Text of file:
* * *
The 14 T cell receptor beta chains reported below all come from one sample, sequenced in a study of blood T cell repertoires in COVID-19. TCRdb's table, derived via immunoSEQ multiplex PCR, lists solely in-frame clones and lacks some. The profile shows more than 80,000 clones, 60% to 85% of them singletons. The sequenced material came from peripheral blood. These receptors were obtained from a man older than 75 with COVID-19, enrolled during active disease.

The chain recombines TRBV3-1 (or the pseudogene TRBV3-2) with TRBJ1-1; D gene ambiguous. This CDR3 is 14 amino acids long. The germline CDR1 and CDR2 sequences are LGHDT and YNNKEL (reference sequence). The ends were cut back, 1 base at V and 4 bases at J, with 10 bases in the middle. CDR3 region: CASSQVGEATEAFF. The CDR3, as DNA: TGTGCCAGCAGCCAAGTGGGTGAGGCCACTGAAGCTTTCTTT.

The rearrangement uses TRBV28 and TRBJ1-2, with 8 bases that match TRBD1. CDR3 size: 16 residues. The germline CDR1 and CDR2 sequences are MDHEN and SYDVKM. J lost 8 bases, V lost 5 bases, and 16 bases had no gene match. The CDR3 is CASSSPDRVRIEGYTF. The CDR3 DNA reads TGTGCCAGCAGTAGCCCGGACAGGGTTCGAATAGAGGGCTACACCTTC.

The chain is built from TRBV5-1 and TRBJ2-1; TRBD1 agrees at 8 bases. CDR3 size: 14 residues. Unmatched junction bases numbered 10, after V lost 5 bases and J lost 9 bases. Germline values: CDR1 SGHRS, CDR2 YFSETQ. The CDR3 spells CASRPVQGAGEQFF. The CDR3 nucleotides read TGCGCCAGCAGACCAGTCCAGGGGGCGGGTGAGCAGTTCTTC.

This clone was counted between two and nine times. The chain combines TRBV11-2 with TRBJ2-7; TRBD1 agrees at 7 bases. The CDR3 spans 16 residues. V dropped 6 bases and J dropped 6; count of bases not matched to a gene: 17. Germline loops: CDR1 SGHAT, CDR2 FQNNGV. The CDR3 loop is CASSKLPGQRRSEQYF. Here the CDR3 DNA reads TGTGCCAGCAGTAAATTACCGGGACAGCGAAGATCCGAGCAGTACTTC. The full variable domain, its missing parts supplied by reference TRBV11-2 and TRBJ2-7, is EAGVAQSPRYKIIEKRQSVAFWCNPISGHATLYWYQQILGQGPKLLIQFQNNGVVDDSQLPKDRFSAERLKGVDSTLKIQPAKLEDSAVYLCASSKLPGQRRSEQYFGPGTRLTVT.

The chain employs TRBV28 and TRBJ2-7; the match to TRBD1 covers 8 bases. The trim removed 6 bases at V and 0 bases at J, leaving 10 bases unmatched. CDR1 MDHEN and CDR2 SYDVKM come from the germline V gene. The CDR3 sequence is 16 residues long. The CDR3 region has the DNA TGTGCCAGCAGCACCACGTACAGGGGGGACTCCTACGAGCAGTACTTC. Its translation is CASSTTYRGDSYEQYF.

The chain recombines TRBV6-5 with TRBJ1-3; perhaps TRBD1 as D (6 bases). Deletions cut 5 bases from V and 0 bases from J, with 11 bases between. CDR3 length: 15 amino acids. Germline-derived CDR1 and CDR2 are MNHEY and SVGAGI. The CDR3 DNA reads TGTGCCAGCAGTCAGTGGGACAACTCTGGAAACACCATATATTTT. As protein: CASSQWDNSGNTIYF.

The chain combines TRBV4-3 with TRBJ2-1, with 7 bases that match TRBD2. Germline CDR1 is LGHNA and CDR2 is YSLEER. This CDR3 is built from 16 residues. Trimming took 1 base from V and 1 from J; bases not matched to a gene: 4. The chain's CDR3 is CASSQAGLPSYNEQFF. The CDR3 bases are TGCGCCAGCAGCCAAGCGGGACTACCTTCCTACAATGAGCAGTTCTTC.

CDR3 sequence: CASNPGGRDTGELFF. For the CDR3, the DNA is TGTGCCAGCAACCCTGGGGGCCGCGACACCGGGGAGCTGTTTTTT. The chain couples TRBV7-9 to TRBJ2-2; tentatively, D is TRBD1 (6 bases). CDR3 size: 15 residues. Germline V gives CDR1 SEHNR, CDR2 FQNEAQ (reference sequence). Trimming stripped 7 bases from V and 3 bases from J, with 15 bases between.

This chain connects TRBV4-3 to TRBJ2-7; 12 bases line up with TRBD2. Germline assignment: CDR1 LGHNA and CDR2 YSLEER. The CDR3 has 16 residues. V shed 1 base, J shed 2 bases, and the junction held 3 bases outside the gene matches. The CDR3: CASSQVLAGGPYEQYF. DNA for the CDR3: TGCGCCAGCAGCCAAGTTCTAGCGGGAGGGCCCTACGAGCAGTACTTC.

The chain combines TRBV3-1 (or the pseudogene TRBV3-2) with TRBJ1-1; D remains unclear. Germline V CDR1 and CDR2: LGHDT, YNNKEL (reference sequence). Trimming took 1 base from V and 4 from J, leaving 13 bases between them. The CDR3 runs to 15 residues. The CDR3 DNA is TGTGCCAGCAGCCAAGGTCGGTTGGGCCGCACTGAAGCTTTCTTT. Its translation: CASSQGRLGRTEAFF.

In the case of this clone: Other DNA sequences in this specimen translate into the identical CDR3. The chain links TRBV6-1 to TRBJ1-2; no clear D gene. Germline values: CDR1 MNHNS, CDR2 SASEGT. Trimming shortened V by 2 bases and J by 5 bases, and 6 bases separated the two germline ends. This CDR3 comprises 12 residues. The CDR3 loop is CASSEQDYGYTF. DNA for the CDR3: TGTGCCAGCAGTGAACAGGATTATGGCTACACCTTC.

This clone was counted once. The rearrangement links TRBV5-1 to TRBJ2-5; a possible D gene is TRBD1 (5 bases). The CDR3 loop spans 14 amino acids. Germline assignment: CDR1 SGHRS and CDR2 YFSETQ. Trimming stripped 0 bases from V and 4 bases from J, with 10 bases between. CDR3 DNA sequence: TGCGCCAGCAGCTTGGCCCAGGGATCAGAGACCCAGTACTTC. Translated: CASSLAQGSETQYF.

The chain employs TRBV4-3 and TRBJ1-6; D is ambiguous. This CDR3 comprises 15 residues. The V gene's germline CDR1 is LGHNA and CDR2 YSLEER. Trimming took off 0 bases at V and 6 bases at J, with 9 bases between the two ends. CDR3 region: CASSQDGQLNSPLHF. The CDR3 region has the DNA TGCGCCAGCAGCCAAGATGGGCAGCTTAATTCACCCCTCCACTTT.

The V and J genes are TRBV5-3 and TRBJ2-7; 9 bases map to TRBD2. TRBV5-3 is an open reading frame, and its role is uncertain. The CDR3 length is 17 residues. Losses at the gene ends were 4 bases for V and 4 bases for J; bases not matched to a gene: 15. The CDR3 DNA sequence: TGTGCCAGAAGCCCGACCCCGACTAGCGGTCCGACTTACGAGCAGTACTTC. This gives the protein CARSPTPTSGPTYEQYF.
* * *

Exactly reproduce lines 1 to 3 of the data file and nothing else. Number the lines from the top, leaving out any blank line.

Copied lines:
The 14 T cell receptor beta chains reported below all come from one sample, sequenced in a study of blood T cell repertoires in COVID-19. TCRdb's table, derived via immunoSEQ multiplex PCR, lists solely in-frame clones and lacks some. The profile shows more than 80,000 clones, 60% to 85% of them singletons. The sequenced material came from peripheral blood. These receptors were obtained from a man older than 75 with COVID-19, enrolled during active disease.

The chain recombines TRBV3-1 (or the pseudogene TRBV3-2) with TRBJ1-1; D gene ambiguous. This CDR3 is 14 amino acids long. The germline CDR1 and CDR2 sequences are LGHDT and YNNKEL (reference sequence). The ends were cut back, 1 base at V and 4 bases at J, with 10 bases in the middle. CDR3 region: CASSQVGEATEAFF. The CDR3, as DNA: TGTGCCAGCAGCCAAGTGGGTGAGGCCACTGAAGCTTTCTTT.

The rearrangement uses TRBV28 and TRBJ1-2, with 8 bases that match TRBD1. CDR3 size: 16 residues. The germline CDR1 and CDR2 sequences are MDHEN and SYDVKM. J lost 8 bases, V lost 5 bases, and 16 bases had no gene match. The CDR3 is CASSSPDRVRIEGYTF. The CDR3 DNA reads TGTGCCAGCAGTAGCCCGGACAGGGTTCGAATAGAGGGCTACACCTTC.